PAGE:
Interactomes of differentially expressed proteins were predicted using Search Tool for the Retrieval of Interacting Genes/Proteins STRING ver. 11.5 ( accessed on 5 may 2023) with the following settings: Homo Sapiens database, text mining, experiments, database, co-expression, neighborhood, gene fusion, and co-occurrence as active interaction source with the highest confidence score (0.90).
Additionally, we used GenAnalytics ( accessed on 3 april 2023) and WEBGESTALT with OMIM and DISGENET databases to find related diseases. UniProt and GeneCards ( and accessed on 3 april 2023) were used to identify protein characteristics and function.

5. Conclusions

Although many pathways, including protein misfolding and aggregation, mitochondrial dysfunction, autophagy, and oxidative stress, have been implicated in the etiology of AD, there is currently no effective treatment for the disease. Therefore, more research into disease processes and signaling pathways is required to identify new biomarkers and therapeutic targets for early diagnosis. Most pathogenic pathways have been tested in cell lines and animal models carrying FAD-causing gene mutations. Although multiple proteomics studies have recently examined dysregulated proteins in diverse biological materials collected from persons with AD, such as brain tissues and bodily fluids, relatively few studies have used patient-derived cells like fibroblasts or astrocytes. Quantitative proteome analysis is used in this study to assess the disease’s presymptomatic and symptomatic stages in olfactory MSCs derived from human carriers of the PSEN1(A431E) mutation. The MSCs have a direct connection to the illness, a high neurogenic potential, and mesenchymal properties that enable them to differentiate into several cell lineages. They are also simple to obtain and barely invasive. These fresh MSCs from patients are ideal in vitro models for upcoming research on Alzheimer’s disease.
They might also suggest that FAD patients are more vulnerable to stress due to altered energy metabolism, which might cause ROS production to rise and symptoms to manifest earlier. Our findings present a thorough proteomic analysis of MSCs from FAD patients in the early and late stages of the disease that resemble reported pathways in Sporadic Alzheimer’s disease. Although more research and validation are required to understand some altered mechanisms reported in this work, our results provide guidelines for the study and identification of new therapeutic targets and the basis for the presymptomatic diagnosis of AD.

6. Patents

Two patents were summited to the Mexican Institute of Intellectual Property (IMPI).

Supplementary Materials

The following supporting information can be downloaded at:

Author Contributions

L.J.R.-H. and M.A.M.-R. developed the project, L.J.R.-H. analyzed the data and wrote the manuscript design, designed the images, and Graphical Abstract. M.A.M.-R. supervised the project, and M.A.M.-R. and M.A.J.-A., V.J.S.-G. and M.O.-B. revised, examined, wrote, and edited the manuscript. L.R.-R. developed the sample process for/and Mass Spectrometry analysis. M.d.P.F.-C. helped with technical support and cell culture. All authors have read and agreed to the published version of the manuscript.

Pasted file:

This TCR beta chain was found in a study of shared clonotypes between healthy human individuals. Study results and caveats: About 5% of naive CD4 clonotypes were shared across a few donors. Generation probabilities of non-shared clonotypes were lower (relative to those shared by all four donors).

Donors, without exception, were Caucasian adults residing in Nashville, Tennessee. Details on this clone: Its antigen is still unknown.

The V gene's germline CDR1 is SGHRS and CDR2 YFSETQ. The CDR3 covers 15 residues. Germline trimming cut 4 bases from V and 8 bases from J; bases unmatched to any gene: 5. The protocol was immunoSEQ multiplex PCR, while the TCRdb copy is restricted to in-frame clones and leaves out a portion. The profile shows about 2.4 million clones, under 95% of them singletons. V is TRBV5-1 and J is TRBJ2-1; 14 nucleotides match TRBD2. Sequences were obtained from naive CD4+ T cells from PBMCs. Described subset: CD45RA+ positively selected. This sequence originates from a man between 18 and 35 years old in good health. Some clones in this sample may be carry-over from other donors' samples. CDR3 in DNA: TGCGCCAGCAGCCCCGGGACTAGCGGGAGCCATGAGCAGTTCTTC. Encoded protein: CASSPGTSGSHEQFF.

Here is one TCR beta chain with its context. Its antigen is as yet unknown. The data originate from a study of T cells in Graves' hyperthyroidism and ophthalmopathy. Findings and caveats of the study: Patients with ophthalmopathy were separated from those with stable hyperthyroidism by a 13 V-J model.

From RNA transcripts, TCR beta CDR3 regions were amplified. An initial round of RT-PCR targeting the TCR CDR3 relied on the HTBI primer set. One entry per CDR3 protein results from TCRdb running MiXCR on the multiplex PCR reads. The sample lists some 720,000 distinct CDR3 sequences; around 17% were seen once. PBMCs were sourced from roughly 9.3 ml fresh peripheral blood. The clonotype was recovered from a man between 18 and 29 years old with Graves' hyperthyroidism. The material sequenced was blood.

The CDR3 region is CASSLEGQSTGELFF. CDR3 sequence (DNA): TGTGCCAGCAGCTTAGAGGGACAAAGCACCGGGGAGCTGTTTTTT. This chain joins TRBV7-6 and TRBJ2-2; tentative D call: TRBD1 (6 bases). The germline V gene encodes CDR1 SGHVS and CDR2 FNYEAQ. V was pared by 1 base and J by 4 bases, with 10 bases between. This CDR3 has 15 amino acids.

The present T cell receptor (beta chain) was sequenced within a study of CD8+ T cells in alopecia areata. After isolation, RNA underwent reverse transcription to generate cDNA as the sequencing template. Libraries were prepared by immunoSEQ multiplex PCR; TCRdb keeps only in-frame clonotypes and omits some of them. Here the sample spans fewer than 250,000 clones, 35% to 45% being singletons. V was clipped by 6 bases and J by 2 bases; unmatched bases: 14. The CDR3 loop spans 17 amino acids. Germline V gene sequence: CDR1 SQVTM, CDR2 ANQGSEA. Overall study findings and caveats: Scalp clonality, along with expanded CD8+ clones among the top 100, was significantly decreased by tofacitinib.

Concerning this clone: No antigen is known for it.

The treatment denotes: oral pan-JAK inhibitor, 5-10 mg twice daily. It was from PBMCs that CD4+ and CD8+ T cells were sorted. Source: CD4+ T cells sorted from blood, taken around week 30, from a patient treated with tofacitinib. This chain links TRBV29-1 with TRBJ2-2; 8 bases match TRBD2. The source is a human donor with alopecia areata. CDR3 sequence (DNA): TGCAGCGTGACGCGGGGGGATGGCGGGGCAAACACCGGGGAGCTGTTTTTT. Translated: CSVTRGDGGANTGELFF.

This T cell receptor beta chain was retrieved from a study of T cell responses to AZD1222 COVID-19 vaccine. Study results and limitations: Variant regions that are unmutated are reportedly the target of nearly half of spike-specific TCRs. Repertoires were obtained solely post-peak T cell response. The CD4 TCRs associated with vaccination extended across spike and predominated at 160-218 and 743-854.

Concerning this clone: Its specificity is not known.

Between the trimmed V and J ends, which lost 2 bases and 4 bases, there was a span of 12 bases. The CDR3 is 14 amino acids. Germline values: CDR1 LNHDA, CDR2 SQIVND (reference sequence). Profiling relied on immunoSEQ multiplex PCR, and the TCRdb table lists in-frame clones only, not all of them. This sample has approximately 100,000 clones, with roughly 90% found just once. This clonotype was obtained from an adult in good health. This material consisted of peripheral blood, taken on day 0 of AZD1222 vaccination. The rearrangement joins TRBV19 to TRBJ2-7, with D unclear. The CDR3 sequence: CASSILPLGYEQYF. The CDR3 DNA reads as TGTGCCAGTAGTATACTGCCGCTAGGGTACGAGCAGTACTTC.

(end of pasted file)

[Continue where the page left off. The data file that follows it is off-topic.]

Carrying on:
This research was funded by CONACYT, grant number CF-2023-2206-. Student’s scholarships: 1008755 and 854550.

Institutional Review Board Statement

This study complied with the statutes of the Bioethics Committee on Human Research (COBISH, folio # 038/2016) of the Center for Research and Advanced Studies, CINVESTAV-IPN. The subjects signed an informed consent form.

Informed Consent Statement

Informed consent was obtained from all subjects involved in the study to collect their clinical history, biological samples and to publish this paper.

Data Availability Statement

Not applicable.


We would like to thank GCSE of CINVESTAV, especially Lorena Ramírez Reyes, Emmanuel Ríos Castro (Genomic, Proteomic, and Metabolomic Service), and Gustavo Martins De Souza for their technical support in sample processing and fruitful comments. We also thank Lory S. Rochín Hernández and Erika Alejandra Cabrera Reyes for image design, editign support, and words.

Conflicts of Interest

The authors declare no conflict of interest.


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Figure 1. Flowchart for the study’s process. Olfactory ecto-mesenchymal stem cells were gathered and cultivated from two PSEN1 (A431E) mutant carriers and two healthy donors. MSC markers were then determined using flow cytometry. Protein was isolated and digested to identify DEPs by stage (symptomatic and presymptomatic) using two label-free proteomic techniques (P1/C1 and P2/C2). Data quality control and filtering were carried out to demonstrate proper reliability and confidence in the outcomes. Each protein group was subjected to functional analysis and comparisons using various bioinformatics techniques.